Most of the films you’ll see this weekend at the Family of Woman Film Festival in Sun Valley come from overseas. The festival will feature films from Egypt, Democratic Republic of Congo, and India. Only one film comes from the U.S. The Invisible War, which exposed the sexual assaults in the U.S. military. That documentary was recently nominated for an Academy Award.
Peggy Goldwyn founded the festival six years ago after she joined the board of the United Nations Population Fund (UNFPA). The agency addresses reproductive health issues and women’s rights in more than 150 countries. Goldwyn says what better way to tell that story than through film.
“So I got the idea to try and put on a small festival up here (Sun Valley ) with very interesting films,” Goldwyn explains. “But they told the kind of stories about the work that UNFPA does and how important it is to address issues that are sometimes called women’s issues but they are really human issues.”
The first year of the Festival, there were four films including one from Afghanistan and another from Pakistan. Goldwyn says that first year was well received. “It was a very nice experiment and we’ve been doing it ever since.”
The Invisible War will be shown tonight at the Sun Valley Opera House. NPR reviewed the documentary last summer calling it “compelling.”
“In documentaries, showing is almost always more effective than telling. But The Invisible War, an expose of sexual assault in the U.S. military, is compelling despite being all talk. Footage of the many crimes recounted in the film is, of course, nonexistent — and would be nearly unwatchable if available.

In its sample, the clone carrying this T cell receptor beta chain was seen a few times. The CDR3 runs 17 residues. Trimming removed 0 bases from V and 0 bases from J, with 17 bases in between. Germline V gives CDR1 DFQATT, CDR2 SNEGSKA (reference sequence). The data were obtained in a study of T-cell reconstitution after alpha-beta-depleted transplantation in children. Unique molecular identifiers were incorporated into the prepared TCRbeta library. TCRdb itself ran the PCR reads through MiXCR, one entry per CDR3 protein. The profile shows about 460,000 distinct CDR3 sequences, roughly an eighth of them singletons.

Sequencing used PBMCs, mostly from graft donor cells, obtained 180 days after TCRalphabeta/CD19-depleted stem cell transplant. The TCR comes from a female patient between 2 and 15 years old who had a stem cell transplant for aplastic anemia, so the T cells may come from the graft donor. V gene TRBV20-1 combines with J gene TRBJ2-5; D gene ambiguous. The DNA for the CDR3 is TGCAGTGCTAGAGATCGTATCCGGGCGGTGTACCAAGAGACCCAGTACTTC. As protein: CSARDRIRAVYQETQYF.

So director Kirby Dick addresses the subject directly, without gimmicks or gambits. Stylistically, The Invisible War is conventional and plainspoken, from its opening clips of vintage recruitment ads for women to its closing updates on the central characters.
The movie's power comes from words and numbers, including the military's own official statistic that 20 percent of women in the services have been sexually assaulted — as well as the estimate that 80 percent of such attacks are never reported.” ~ NPR
Here's the schedule for this weekend's festival:
Friday, March 1 at 6 p.m. - The Sun Valley Opera House
“The Invisible War” Feature-length documentary (USA) presented by filmmaker Amy Zeiring and one of the subjects of the film, Trina McDonald. An invitation-only reception will follow immediately for Sponsors and guests of Higher Ground with filmmakers and speakers. * 2013 OSCAR NOMINEE *
Saturday, March 2 at 3 p.m. - The Sun Valley Opera House
“Weapon of War” Feature-length documentary (Democratic Republic of Congo), followed by question and answer with Kate Gilmore, Deputy Executive Director of UNFPA.
Saturday, March 2 at 7 p.m. - The Sun Valley Opera House
“The World Before Her” Feature-length documentary (India), presented by filmmaker Nishua Pahuja.
Sunday, March 3 at 3 p.m. - The Sun Valley Opera House
“Words of Witness” Feature-length documentary (Egypt).
Sunday, March 3 at 7 p.m. - The Sun Valley Opera House
“War Witch” Premiere of Feature-Length Drama (Canada/Democratic Republic of Congo). * 2013 OSCAR NOMINEE *